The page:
New art website charges no commission


Maureen McCarthy

Artplode, a new international art sales website, is taking on traditional auction houses by facilitating the sale of art with no commission charged.

Artplode launches  with nearly £2million in artworks offered for sale by private collectors, dealers, galleries and artists in 30 countries.

The site includes works by modern-day masters Matisse and Mirò, celebrity artist John Lennon, and big names in pop art such as Andy Warhol. Buyers also source work from as yet undiscovered artists.

“We are excited to launch Artplode, which is unique in that we welcome private collectors listing art for sale alongside works being offered by galleries, dealers and artists,” said Artplode founder and CEO, international art dealer Maureen McCarthy. “Artplode also re-introduces the time honoured tradition of art patrons dealing directly with the master artists.”

McCarthy, who for the past 20 years has been an agent for the publishing arm of the John Lennon estate, represents a number of respected dealers in works by the Masters including Monet, Picasso and Boccioni. She predicts Artplode will be a forerunner of the demise of auction houses that charge 40 percent or higher commission on sales.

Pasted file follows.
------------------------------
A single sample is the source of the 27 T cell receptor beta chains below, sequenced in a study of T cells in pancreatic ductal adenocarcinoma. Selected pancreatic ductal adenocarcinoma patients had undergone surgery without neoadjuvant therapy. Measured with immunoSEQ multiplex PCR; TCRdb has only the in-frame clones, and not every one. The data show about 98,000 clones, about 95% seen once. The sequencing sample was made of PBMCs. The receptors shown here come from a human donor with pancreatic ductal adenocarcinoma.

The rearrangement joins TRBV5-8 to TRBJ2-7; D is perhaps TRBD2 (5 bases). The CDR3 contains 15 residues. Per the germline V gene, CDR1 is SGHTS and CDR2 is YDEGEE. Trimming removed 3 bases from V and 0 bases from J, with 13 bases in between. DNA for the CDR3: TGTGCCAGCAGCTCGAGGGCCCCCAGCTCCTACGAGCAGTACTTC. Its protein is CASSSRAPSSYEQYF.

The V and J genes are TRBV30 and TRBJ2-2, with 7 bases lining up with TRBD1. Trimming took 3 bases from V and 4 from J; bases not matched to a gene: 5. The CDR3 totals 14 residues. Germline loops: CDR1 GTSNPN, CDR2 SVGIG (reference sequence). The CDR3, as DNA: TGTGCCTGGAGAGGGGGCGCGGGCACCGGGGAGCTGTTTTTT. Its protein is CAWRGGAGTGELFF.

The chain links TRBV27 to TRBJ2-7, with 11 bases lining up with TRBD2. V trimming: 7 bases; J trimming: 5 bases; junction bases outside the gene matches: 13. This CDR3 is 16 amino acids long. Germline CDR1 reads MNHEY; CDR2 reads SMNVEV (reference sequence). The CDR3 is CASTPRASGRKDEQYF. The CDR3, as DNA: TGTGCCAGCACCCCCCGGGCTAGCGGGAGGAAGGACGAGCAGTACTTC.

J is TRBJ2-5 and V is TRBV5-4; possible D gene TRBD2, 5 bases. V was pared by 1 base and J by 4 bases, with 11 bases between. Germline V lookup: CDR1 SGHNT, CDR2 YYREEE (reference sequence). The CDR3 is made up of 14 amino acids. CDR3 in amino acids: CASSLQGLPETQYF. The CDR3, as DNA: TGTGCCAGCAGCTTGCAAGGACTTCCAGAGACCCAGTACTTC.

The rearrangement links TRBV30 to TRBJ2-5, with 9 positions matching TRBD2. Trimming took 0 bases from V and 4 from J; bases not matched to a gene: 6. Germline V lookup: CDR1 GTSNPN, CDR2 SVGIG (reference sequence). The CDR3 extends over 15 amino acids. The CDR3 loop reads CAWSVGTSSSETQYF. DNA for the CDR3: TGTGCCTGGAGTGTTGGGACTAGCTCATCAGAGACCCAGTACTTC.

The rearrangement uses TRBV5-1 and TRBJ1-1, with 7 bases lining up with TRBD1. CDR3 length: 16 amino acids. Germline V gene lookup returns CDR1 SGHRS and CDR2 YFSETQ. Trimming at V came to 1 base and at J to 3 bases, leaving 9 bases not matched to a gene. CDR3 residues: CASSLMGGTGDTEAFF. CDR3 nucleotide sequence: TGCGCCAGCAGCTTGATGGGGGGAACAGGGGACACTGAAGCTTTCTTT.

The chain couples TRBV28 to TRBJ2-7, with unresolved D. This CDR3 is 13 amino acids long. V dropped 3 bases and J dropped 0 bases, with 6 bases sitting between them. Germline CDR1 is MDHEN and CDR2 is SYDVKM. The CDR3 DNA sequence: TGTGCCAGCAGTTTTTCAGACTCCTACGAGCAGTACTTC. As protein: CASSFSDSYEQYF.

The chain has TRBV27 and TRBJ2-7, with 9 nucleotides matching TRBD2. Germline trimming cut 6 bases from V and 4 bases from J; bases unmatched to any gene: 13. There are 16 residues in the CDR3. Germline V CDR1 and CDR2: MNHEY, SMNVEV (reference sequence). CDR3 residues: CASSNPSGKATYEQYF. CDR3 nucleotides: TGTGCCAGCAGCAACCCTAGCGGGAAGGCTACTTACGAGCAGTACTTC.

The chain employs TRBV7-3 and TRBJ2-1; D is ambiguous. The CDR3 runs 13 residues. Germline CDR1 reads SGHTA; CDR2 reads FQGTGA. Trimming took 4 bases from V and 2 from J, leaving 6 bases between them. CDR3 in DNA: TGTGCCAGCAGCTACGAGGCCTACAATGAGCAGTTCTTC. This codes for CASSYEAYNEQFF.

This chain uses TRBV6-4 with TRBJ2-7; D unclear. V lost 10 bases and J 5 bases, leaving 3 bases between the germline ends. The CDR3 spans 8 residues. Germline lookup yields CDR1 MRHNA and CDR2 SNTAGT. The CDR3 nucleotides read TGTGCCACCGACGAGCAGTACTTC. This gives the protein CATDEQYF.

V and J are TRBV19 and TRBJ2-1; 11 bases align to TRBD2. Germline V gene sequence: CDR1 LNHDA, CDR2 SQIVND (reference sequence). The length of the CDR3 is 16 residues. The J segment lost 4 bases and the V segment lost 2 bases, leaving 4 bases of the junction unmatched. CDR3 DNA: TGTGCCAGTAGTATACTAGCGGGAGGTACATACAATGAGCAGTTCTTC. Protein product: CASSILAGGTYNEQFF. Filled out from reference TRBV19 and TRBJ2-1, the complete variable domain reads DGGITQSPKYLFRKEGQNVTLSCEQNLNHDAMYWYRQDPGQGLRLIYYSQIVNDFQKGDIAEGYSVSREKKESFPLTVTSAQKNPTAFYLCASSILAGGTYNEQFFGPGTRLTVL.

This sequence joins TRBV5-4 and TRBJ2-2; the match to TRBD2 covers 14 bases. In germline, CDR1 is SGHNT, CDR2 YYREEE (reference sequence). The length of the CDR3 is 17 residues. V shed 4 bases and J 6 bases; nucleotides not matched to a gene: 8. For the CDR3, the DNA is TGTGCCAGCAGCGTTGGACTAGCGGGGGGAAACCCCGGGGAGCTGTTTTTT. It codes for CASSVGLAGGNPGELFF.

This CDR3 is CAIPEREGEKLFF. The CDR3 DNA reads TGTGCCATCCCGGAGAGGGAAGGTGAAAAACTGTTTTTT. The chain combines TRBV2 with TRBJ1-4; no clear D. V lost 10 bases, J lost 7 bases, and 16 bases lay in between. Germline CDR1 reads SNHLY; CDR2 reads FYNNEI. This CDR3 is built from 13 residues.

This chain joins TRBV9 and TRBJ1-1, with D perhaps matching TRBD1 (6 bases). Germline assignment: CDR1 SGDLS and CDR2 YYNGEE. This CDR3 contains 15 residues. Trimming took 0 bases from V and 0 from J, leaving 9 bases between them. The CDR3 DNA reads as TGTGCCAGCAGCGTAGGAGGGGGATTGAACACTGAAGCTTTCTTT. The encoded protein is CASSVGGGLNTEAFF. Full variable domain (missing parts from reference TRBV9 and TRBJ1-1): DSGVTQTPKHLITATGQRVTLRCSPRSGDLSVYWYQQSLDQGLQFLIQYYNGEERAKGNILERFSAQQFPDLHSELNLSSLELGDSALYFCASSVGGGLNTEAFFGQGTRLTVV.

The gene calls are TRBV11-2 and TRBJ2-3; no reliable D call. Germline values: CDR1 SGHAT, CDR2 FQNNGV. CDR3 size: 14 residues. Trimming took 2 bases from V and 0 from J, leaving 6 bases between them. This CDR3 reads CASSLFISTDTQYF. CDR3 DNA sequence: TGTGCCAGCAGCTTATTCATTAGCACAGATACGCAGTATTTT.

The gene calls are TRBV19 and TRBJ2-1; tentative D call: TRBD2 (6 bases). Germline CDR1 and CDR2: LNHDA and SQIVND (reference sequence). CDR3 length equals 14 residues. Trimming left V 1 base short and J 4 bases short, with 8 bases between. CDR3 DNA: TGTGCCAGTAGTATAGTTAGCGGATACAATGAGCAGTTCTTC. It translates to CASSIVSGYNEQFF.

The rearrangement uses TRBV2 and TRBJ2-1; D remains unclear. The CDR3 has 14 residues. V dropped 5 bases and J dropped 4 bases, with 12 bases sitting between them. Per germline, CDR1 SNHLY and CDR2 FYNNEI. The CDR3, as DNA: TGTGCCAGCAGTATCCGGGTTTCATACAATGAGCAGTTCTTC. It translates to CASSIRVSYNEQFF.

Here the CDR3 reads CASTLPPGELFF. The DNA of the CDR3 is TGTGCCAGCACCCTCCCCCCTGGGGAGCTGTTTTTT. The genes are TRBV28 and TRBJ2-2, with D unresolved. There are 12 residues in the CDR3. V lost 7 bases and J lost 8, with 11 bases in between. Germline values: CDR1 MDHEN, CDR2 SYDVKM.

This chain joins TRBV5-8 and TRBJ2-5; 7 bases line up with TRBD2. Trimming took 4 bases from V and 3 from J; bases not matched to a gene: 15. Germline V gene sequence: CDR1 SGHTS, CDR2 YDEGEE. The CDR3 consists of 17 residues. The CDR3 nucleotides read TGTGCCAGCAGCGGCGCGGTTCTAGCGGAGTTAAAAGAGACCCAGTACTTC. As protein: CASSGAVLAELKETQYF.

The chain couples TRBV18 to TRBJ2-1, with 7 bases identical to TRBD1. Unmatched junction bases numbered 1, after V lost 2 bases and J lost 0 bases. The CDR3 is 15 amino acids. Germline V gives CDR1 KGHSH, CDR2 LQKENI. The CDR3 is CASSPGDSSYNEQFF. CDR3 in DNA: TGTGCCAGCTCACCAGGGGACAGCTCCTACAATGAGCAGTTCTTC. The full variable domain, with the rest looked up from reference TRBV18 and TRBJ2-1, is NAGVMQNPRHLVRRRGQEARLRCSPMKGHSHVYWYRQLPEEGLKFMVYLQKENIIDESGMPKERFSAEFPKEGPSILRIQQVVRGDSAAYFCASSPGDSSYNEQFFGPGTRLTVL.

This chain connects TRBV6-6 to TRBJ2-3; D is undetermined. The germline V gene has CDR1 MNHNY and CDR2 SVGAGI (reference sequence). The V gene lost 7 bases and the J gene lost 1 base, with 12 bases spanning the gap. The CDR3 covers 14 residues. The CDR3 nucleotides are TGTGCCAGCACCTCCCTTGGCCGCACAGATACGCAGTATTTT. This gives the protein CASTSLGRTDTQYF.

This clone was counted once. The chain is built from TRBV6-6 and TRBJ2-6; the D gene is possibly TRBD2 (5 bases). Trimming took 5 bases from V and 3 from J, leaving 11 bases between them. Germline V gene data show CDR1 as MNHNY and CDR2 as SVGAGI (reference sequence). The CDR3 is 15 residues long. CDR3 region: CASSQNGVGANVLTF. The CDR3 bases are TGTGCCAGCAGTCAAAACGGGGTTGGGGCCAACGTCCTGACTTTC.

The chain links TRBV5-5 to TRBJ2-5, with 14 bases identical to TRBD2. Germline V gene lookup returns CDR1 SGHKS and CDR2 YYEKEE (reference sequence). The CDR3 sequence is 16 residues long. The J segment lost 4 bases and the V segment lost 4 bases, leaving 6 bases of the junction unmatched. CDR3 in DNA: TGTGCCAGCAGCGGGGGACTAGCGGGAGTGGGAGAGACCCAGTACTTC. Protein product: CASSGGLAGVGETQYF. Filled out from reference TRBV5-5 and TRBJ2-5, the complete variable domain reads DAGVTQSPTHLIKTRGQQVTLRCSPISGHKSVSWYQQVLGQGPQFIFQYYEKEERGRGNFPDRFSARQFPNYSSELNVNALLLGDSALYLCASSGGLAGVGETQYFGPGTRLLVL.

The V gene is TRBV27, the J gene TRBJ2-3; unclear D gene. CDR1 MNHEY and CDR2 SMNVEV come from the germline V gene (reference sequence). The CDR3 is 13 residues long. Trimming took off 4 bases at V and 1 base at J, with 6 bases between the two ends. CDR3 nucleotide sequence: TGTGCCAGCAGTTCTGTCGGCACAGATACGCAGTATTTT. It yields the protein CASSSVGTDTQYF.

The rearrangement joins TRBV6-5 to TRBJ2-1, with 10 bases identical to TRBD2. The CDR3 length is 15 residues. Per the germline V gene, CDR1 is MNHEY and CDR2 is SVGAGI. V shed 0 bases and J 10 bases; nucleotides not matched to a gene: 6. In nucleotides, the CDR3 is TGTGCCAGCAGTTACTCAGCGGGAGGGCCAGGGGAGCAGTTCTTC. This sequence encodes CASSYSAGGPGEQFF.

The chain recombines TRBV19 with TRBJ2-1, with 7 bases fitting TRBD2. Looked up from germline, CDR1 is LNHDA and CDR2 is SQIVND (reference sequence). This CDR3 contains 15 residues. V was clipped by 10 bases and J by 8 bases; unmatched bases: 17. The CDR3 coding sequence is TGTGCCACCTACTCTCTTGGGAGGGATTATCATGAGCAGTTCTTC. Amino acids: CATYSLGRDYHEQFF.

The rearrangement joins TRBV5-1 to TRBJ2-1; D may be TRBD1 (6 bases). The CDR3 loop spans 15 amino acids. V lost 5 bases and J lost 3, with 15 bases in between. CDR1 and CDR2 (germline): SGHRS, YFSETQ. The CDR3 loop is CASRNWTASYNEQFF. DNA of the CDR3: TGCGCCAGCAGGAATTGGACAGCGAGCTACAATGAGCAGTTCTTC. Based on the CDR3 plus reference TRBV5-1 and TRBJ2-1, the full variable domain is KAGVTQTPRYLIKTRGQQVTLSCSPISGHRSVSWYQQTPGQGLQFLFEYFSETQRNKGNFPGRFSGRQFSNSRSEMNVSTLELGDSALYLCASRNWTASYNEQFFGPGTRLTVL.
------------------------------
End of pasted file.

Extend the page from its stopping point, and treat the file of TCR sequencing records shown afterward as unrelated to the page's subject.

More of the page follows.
“The art industry doesn’t adequately cater for collectors who want to resell art. Artplode fills a gap in the market where collectors can offer art for sale on a high quality website for a listing fee of only £60 per artwork,” she said.

McCarthy says she anticipates Artplode’s no-commission policy will result in private collectors offering many fine artworks never before offered for sale in galleries or auction houses.

While Artplode has works for sale from prominent galleries in the United Kingdom, Europe, the United States and Australia, McCarthy believes many galleries are struggling to adapt to the challenges of online selling.

“It is one of the saddest and most troubling elements of the fast-changing art market that so many brick and mortar galleries have closed or will close,” she said. “There are serious implications in this trend for new artists and established artists who have developed their careers through regular gallery exhibitions.”